9. [​IMG]
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  10. [​IMG]

    #12 Insidious Joe, Apr 10, 2015
    Last edited by a moderator: Apr 10, 2015
  11. What if you wake up, and you feeling like you're drowning, suffocating, and dying, yet you don't because your surrogate body breathes and keeps pumping blood?
  12. Assuming this can be done?
    Very interesting, but the lack of sources makes me very skeptical.

    Plus, even if we did have sources this is only 'somewhat' successful with mice atm.
    Assuming it was all valid, we are no where near 2 years towards being able to perform this on people.
    ... Ok, wow.
    I went into that totally under the "Data Theory" approach, and now I'm coming out having absolutely no idea. XD

    Though in regards to how it relates to this case specifically?
    I think it would still be him. The old body with the muscle issues would be discarded, possessing a lack of life.

    It matches Body Theory because the only animated part of his body left would be the head. There is no separately animated torso.
    Brain Theory matches because he keeps the entirety of his brain.
    Like wise Data Theory matches because he keeps the entirety of his memories.
    And Continuity also matches because it's not a 100% change, his head and brain are still present and accounted for.
  13. Cool. One day I might be able to walk into a store and simply pick myself a new body if I get bored of the last one.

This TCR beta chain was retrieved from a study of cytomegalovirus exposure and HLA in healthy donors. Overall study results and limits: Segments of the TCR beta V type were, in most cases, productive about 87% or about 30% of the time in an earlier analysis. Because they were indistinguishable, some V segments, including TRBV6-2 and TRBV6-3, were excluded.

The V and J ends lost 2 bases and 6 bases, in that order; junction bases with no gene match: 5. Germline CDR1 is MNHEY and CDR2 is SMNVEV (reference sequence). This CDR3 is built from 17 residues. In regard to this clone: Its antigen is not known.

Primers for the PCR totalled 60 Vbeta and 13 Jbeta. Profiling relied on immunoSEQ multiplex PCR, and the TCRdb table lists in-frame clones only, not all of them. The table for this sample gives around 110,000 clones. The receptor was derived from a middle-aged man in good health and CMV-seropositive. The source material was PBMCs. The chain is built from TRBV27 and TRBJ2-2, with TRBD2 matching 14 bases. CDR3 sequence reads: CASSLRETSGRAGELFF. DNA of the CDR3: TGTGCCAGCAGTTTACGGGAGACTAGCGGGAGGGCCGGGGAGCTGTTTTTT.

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  14. Huh, interesting. I'm quite curious to see how this works out, if it actually happens. There are so damned many things that could go wrong with the surgery, then the high possibility of transplant rejection and so on, but, well, if it does work... Neat.
    Here's one I found by just throwing the doctor's name in a Google search, but I don't think this is the one Asmodeus was using. There are plenty more out there if you do a little leg work yourself. Also here's a TED Talk he did about it, although it cuts off abruptly so I dunno how much is missing from the end.
  15. AAAAAGH!!!

    *falls over, clutching his chest, panting for breath*

    I FORGOT....

    *face reddens*

    .... MY...

    *jaw stretches wide in agony*


    *spasms as his bowels void*

    This is going to happen. A year from now. The technology exists.
  16. The details of how the operation is supposed to go are interesting, especially the bit about the chemical that "prompts fat in cell membranes to connect" to fuse the spinal cords.

    One worries the dramatically-named HEAVEN will prove a little bit more like Hell, though, if not the surgery's aftermath. =\ Rejection does seem like an insanely likely outcome.

    As for the 'Theseus ship' argument someone (sort of) made, well... a person's cells change regularly, as do our own outlooks and viewpoints. None of us keep 'what makes us us' beyond, say, social constructs, which can also be changed. So long as the body wasn't, y'know, found on the sly, it shouldn't be functionally any different from getting an organ transplant.
  17. It takes a lot more successful testing than that to warrant doing it with people.
    Testing that cannot be done within only 1 year time.
  18. Considering the risk involved, I would not even think about it. The brain is a funny thing, and we're nowhere close to learning how it operates completely. Messing with the nervous system at all makes me cringe. Aside from that, the fact that there are still people whose bodies reject transplanted organs....

    I think there's some things medicine should not touch until they're at least 99% sure it would work, and this would be at the top of the list. If it fails, that poor man will wake up with a conscious mind, but unable to do anything at all except maybe talk and even that is questionable. He'd essentially be trapped in a useless body that wasn't even his. That in itself sounds like a horror novel.